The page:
If you’re like most of our listeners, you get The Vegan Option show via the podcast feed – an automatic index of shows that’s read by iTunes, Stitcher and other “podcatchers”. (If you haven’t heard any of the shows – what are you waiting for? Use the “Listen” menu at the top, pick a show that piques your interest, and press play. That’s the other way of hearing episodes.)
The shows usually focus on topics rather than individual interviewees – talking to a range of people to get a full picture. This can mean that only a few minutes out of an hour-long interview gets into the show. (This isn’t unusual for public radio documentaries.)
Some full interviews are posted on the website – such as our conversations with Peter Singer and Gary Francione for the episode “Peace on Earth”. But should they go in the podcast feed as well? Diana asked on the Facebook page and “yes” not only won the vote, but for some people it was the only way to get the extended interviews.
As you may remember from our Judgemental episode we interviewed Dr. Julia Minson at the Wharton School about her research on “Do Gooder Derogation” – the phenomenon of people thinking worse of those who are behaving morally or prosocially (PDF of the Minson and Monin paper).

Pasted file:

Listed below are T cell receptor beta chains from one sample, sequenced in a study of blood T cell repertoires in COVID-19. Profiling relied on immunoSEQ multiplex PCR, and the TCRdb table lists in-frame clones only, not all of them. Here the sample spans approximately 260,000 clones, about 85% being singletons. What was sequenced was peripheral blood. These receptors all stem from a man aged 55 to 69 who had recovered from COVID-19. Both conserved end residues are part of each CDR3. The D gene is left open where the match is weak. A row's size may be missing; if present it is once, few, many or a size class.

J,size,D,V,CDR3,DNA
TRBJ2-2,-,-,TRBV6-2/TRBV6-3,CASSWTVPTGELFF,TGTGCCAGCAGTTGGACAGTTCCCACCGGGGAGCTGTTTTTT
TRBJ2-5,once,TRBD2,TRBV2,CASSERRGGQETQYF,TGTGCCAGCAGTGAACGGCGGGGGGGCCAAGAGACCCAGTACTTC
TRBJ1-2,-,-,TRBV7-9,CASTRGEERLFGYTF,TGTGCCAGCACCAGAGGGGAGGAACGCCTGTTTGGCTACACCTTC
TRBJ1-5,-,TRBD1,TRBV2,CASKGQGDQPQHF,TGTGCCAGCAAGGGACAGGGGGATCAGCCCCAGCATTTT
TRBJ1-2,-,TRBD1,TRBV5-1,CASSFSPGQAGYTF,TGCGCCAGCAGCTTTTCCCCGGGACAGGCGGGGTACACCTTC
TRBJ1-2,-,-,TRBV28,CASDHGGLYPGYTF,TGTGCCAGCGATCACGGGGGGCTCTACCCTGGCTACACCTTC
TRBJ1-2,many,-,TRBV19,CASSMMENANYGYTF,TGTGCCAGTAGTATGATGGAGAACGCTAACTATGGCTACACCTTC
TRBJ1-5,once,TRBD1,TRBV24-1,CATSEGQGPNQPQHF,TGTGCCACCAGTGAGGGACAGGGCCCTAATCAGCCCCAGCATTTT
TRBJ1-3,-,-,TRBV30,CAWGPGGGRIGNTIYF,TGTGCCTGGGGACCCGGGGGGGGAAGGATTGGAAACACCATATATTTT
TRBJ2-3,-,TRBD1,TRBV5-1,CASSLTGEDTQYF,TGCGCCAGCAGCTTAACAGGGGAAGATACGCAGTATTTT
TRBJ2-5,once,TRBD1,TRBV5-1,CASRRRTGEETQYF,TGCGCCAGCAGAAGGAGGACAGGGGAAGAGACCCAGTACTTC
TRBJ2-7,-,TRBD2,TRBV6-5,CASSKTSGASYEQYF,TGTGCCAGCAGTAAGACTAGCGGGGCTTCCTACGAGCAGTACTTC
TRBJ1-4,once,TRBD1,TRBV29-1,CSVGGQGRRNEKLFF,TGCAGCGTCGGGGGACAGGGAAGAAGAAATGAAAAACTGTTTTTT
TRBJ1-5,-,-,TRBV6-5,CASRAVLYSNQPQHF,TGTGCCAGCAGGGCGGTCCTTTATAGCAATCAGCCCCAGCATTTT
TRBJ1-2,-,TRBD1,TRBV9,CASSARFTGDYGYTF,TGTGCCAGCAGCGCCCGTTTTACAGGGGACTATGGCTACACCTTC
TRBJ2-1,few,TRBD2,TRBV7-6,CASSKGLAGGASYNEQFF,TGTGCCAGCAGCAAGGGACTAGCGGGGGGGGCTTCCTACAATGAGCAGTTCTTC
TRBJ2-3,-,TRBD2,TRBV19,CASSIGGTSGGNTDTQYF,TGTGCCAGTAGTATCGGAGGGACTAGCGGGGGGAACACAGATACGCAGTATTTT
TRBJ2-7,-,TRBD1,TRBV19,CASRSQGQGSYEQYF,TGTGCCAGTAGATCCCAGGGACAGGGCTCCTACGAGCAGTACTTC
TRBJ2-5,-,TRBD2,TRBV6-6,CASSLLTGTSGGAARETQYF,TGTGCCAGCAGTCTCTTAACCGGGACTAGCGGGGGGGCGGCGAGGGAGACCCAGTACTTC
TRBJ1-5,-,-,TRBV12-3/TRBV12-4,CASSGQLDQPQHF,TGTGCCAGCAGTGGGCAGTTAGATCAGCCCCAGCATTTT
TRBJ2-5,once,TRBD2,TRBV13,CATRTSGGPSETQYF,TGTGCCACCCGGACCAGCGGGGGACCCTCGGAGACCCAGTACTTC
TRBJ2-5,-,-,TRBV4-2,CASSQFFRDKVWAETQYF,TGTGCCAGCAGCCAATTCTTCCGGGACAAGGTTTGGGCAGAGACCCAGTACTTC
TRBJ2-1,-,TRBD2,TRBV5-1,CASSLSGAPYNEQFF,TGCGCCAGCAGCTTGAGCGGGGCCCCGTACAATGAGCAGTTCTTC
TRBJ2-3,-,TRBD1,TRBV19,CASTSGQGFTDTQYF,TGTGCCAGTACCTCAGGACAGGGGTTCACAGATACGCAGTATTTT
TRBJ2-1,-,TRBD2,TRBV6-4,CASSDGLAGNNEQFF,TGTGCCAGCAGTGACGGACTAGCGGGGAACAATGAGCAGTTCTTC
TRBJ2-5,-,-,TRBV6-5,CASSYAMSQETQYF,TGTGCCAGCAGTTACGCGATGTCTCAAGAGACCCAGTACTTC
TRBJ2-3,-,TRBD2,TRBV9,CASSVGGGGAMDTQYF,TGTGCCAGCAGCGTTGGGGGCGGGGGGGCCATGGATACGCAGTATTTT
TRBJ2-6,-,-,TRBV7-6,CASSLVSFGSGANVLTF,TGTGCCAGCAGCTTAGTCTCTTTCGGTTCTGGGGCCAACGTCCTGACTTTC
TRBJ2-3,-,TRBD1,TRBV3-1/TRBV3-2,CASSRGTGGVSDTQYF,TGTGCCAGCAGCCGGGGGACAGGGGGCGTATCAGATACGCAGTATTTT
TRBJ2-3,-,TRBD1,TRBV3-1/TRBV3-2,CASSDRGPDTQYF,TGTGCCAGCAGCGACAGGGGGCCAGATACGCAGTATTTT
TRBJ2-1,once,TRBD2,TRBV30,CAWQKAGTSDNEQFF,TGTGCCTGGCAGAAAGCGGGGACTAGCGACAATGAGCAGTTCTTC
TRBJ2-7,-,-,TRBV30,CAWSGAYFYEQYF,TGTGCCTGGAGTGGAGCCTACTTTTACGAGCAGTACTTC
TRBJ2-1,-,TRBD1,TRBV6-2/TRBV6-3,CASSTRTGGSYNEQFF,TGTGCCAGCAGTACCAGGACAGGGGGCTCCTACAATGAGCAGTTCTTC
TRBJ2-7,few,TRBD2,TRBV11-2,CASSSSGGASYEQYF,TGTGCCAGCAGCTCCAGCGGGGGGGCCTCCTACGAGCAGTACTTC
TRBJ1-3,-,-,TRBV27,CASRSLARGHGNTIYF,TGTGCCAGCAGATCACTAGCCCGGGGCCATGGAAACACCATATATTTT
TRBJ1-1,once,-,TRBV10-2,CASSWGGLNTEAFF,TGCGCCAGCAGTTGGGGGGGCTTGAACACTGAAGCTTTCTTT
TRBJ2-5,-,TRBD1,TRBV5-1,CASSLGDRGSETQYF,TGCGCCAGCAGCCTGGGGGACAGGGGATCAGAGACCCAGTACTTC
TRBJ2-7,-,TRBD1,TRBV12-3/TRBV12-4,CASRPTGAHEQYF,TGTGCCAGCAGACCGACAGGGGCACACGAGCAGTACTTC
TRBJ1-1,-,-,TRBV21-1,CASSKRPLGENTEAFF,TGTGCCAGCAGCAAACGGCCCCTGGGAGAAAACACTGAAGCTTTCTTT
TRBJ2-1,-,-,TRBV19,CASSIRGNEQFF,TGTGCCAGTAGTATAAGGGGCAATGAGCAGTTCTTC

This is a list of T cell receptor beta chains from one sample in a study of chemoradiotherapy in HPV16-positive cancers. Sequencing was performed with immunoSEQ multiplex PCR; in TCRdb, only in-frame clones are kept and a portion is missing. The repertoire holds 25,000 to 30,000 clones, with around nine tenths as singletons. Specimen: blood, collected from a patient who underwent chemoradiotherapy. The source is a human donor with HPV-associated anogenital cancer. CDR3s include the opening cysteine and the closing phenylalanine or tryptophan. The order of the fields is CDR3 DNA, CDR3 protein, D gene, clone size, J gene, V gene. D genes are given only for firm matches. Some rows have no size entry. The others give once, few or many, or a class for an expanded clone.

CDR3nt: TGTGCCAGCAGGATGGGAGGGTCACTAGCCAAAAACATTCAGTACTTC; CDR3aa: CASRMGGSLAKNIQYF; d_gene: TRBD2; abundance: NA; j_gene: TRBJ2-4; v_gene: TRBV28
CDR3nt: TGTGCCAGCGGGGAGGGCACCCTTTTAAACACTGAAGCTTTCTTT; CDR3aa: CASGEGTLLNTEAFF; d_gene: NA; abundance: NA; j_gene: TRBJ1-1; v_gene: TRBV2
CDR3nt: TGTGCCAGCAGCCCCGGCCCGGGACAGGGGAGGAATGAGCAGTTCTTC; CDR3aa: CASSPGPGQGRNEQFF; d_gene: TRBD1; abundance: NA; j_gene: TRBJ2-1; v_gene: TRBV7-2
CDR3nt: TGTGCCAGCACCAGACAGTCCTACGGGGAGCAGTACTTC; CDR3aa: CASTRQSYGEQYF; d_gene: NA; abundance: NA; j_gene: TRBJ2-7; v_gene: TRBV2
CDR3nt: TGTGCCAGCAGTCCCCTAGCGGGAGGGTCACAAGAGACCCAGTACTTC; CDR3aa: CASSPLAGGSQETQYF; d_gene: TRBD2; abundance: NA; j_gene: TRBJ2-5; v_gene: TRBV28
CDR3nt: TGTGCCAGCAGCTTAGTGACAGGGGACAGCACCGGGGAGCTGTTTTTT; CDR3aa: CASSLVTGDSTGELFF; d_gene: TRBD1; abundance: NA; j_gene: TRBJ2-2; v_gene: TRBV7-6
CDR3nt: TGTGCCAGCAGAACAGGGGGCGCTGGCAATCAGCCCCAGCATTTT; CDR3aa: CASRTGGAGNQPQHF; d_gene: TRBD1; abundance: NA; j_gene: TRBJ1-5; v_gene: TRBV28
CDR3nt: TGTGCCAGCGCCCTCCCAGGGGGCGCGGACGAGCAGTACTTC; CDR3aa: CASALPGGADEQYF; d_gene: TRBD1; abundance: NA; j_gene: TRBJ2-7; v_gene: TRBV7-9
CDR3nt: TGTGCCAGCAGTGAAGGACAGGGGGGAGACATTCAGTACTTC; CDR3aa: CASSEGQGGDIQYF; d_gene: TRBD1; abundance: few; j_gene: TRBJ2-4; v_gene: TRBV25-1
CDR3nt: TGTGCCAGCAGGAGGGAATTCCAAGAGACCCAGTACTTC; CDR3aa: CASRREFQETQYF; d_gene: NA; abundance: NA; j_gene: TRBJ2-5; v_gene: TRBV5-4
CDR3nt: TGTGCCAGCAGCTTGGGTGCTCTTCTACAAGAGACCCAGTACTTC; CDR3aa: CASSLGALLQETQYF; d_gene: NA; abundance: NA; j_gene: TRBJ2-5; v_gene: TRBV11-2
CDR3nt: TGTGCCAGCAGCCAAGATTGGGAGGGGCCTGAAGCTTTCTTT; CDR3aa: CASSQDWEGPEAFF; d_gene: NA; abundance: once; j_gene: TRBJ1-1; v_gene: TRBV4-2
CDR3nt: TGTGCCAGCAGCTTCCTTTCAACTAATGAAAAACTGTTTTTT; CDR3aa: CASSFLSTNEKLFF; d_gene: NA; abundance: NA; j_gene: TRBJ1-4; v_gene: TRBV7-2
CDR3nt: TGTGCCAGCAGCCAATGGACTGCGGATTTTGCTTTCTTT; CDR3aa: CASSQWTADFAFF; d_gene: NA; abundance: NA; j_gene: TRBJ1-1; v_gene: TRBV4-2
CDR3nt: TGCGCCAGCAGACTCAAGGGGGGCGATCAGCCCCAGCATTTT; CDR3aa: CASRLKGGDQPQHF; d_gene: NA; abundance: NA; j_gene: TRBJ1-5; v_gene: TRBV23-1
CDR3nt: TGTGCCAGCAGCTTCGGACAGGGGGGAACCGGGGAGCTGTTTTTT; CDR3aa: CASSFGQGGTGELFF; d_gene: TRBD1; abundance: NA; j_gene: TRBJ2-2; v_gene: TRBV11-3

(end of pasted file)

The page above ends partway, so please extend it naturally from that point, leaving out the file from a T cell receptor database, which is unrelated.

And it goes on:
Listen to my full extended interview with her (she laughs endearingly like Marge Simpson doesn’t she?):
Some of you might be questioning the whole premise saying to yourself “hey, do people really think that vegetarians are doing good?”. But that is what Julia found.
Even though people tend to rate themselves as better than others, and (Dr Minson found) more moral than others, even meat-eaters rated vegetarians as more moral than average (i.e. other) meat-eaters.
Those judgemental vegans. A charge you’ve probably heard (or perhaps even uttered).
But what is “judgement”? How does it really affect the relationships between vegans and others? What can scientists say about it? And how do vegan activists react to the charge?
Dr Julia Minson explains the science.
Marla Rose explains exactly how Bacon Loving Hipsters Can Kiss Her Vegan Ass.
And Colleen Patrick-Goudreau discusses the psychology and experience of “judgemental vegans”.
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